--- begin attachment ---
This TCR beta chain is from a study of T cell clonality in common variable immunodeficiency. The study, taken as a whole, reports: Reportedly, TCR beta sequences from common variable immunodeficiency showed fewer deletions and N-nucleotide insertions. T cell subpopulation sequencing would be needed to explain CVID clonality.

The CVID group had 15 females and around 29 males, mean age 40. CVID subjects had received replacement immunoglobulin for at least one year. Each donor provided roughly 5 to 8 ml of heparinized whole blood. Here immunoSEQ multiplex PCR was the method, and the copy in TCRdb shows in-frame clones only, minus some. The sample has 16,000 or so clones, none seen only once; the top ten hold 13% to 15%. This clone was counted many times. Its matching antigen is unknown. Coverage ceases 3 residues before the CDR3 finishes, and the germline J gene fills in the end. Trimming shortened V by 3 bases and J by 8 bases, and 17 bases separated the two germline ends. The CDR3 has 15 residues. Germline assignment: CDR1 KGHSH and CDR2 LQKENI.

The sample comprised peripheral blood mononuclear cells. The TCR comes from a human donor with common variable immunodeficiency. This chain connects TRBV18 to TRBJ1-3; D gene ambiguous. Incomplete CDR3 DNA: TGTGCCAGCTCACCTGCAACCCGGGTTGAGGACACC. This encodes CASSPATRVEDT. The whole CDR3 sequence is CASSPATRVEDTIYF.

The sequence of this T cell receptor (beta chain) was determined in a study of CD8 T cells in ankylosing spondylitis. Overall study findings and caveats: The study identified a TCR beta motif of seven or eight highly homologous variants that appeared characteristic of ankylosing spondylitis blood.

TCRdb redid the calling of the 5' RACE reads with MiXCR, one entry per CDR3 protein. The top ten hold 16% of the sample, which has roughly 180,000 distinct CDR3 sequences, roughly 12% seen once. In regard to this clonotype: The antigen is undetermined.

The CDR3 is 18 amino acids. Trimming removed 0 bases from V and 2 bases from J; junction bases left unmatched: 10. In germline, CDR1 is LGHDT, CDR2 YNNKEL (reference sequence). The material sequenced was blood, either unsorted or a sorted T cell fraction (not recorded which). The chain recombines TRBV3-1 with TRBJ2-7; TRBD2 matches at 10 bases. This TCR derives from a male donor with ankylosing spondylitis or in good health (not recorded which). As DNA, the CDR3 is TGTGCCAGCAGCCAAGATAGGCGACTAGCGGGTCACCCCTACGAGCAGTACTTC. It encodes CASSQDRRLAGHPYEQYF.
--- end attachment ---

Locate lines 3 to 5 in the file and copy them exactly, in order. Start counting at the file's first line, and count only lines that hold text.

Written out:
The sample comprised peripheral blood mononuclear cells. The TCR comes from a human donor with common variable immunodeficiency. This chain connects TRBV18 to TRBJ1-3; D gene ambiguous. Incomplete CDR3 DNA: TGTGCCAGCTCACCTGCAACCCGGGTTGAGGACACC. This encodes CASSPATRVEDT. The whole CDR3 sequence is CASSPATRVEDTIYF.

The sequence of this T cell receptor (beta chain) was determined in a study of CD8 T cells in ankylosing spondylitis. Overall study findings and caveats: The study identified a TCR beta motif of seven or eight highly homologous variants that appeared characteristic of ankylosing spondylitis blood.

TCRdb redid the calling of the 5' RACE reads with MiXCR, one entry per CDR3 protein. The top ten hold 16% of the sample, which has roughly 180,000 distinct CDR3 sequences, roughly 12% seen once. In regard to this clonotype: The antigen is undetermined.